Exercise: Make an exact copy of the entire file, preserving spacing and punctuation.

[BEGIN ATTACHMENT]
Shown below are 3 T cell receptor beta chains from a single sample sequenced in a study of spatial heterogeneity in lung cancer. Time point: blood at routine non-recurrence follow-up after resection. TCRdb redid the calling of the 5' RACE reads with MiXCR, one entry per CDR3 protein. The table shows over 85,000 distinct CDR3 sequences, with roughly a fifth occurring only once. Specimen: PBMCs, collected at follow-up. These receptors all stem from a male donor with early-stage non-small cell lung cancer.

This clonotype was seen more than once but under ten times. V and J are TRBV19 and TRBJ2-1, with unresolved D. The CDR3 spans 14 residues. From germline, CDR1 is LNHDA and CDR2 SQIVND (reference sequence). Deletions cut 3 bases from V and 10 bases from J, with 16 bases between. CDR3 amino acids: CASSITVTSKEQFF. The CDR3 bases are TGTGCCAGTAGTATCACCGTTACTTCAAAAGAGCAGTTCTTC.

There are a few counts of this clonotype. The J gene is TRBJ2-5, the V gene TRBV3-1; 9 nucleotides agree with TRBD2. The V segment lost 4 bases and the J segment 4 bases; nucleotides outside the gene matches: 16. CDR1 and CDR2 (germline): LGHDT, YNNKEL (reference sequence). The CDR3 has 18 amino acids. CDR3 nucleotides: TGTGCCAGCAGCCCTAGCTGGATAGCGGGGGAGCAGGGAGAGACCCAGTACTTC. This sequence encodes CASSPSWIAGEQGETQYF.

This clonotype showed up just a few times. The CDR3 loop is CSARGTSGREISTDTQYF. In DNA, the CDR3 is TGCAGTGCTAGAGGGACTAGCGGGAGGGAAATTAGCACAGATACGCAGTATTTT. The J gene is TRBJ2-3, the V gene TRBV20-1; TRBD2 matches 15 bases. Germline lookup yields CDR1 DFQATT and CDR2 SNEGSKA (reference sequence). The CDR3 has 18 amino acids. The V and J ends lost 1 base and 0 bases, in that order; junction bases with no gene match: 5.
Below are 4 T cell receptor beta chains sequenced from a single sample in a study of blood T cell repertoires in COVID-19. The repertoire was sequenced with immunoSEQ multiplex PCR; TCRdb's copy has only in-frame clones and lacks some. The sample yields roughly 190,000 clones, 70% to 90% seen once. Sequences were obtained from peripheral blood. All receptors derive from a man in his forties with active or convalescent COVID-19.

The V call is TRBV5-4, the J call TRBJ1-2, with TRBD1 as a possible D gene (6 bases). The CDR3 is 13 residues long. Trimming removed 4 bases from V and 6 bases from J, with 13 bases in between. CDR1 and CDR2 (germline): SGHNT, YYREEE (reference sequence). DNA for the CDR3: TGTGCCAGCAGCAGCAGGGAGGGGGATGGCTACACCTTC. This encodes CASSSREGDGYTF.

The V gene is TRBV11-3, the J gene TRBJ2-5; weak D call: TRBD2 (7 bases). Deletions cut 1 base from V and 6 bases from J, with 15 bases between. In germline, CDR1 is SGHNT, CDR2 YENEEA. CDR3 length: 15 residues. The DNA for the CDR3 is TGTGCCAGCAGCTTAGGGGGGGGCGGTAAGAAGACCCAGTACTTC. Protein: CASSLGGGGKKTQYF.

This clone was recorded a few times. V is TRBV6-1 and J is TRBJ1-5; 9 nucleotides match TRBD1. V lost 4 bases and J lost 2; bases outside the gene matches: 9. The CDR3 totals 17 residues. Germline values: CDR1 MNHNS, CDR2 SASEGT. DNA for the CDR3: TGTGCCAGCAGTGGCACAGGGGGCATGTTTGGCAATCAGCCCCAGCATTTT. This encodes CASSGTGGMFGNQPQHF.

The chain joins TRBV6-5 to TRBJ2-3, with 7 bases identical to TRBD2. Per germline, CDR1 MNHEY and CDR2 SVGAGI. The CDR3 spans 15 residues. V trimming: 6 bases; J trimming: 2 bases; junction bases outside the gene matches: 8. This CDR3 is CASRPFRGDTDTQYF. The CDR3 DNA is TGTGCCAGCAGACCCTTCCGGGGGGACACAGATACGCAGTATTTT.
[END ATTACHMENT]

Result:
Shown below are 3 T cell receptor beta chains from a single sample sequenced in a study of spatial heterogeneity in lung cancer. Time point: blood at routine non-recurrence follow-up after resection. TCRdb redid the calling of the 5' RACE reads with MiXCR, one entry per CDR3 protein. The table shows over 85,000 distinct CDR3 sequences, with roughly a fifth occurring only once. Specimen: PBMCs, collected at follow-up. These receptors all stem from a male donor with early-stage non-small cell lung cancer.

This clonotype was seen more than once but under ten times. V and J are TRBV19 and TRBJ2-1, with unresolved D. The CDR3 spans 14 residues. From germline, CDR1 is LNHDA and CDR2 SQIVND (reference sequence). Deletions cut 3 bases from V and 10 bases from J, with 16 bases between. CDR3 amino acids: CASSITVTSKEQFF. The CDR3 bases are TGTGCCAGTAGTATCACCGTTACTTCAAAAGAGCAGTTCTTC.

There are a few counts of this clonotype. The J gene is TRBJ2-5, the V gene TRBV3-1; 9 nucleotides agree with TRBD2. The V segment lost 4 bases and the J segment 4 bases; nucleotides outside the gene matches: 16. CDR1 and CDR2 (germline): LGHDT, YNNKEL (reference sequence). The CDR3 has 18 amino acids. CDR3 nucleotides: TGTGCCAGCAGCCCTAGCTGGATAGCGGGGGAGCAGGGAGAGACCCAGTACTTC. This sequence encodes CASSPSWIAGEQGETQYF.

This clonotype showed up just a few times. The CDR3 loop is CSARGTSGREISTDTQYF. In DNA, the CDR3 is TGCAGTGCTAGAGGGACTAGCGGGAGGGAAATTAGCACAGATACGCAGTATTTT. The J gene is TRBJ2-3, the V gene TRBV20-1; TRBD2 matches 15 bases. Germline lookup yields CDR1 DFQATT and CDR2 SNEGSKA (reference sequence). The CDR3 has 18 amino acids. The V and J ends lost 1 base and 0 bases, in that order; junction bases with no gene match: 5.
Below are 4 T cell receptor beta chains sequenced from a single sample in a study of blood T cell repertoires in COVID-19. The repertoire was sequenced with immunoSEQ multiplex PCR; TCRdb's copy has only in-frame clones and lacks some. The sample yields roughly 190,000 clones, 70% to 90% seen once. Sequences were obtained from peripheral blood. All receptors derive from a man in his forties with active or convalescent COVID-19.

The V call is TRBV5-4, the J call TRBJ1-2, with TRBD1 as a possible D gene (6 bases). The CDR3 is 13 residues long. Trimming removed 4 bases from V and 6 bases from J, with 13 bases in between. CDR1 and CDR2 (germline): SGHNT, YYREEE (reference sequence). DNA for the CDR3: TGTGCCAGCAGCAGCAGGGAGGGGGATGGCTACACCTTC. This encodes CASSSREGDGYTF.

The V gene is TRBV11-3, the J gene TRBJ2-5; weak D call: TRBD2 (7 bases). Deletions cut 1 base from V and 6 bases from J, with 15 bases between. In germline, CDR1 is SGHNT, CDR2 YENEEA. CDR3 length: 15 residues. The DNA for the CDR3 is TGTGCCAGCAGCTTAGGGGGGGGCGGTAAGAAGACCCAGTACTTC. Protein: CASSLGGGGKKTQYF.

This clone was recorded a few times. V is TRBV6-1 and J is TRBJ1-5; 9 nucleotides match TRBD1. V lost 4 bases and J lost 2; bases outside the gene matches: 9. The CDR3 totals 17 residues. Germline values: CDR1 MNHNS, CDR2 SASEGT. DNA for the CDR3: TGTGCCAGCAGTGGCACAGGGGGCATGTTTGGCAATCAGCCCCAGCATTTT. This encodes CASSGTGGMFGNQPQHF.

The chain joins TRBV6-5 to TRBJ2-3, with 7 bases identical to TRBD2. Per germline, CDR1 MNHEY and CDR2 SVGAGI. The CDR3 spans 15 residues. V trimming: 6 bases; J trimming: 2 bases; junction bases outside the gene matches: 8. This CDR3 is CASRPFRGDTDTQYF. The CDR3 DNA is TGTGCCAGCAGACCCTTCCGGGGGGACACAGATACGCAGTATTTT.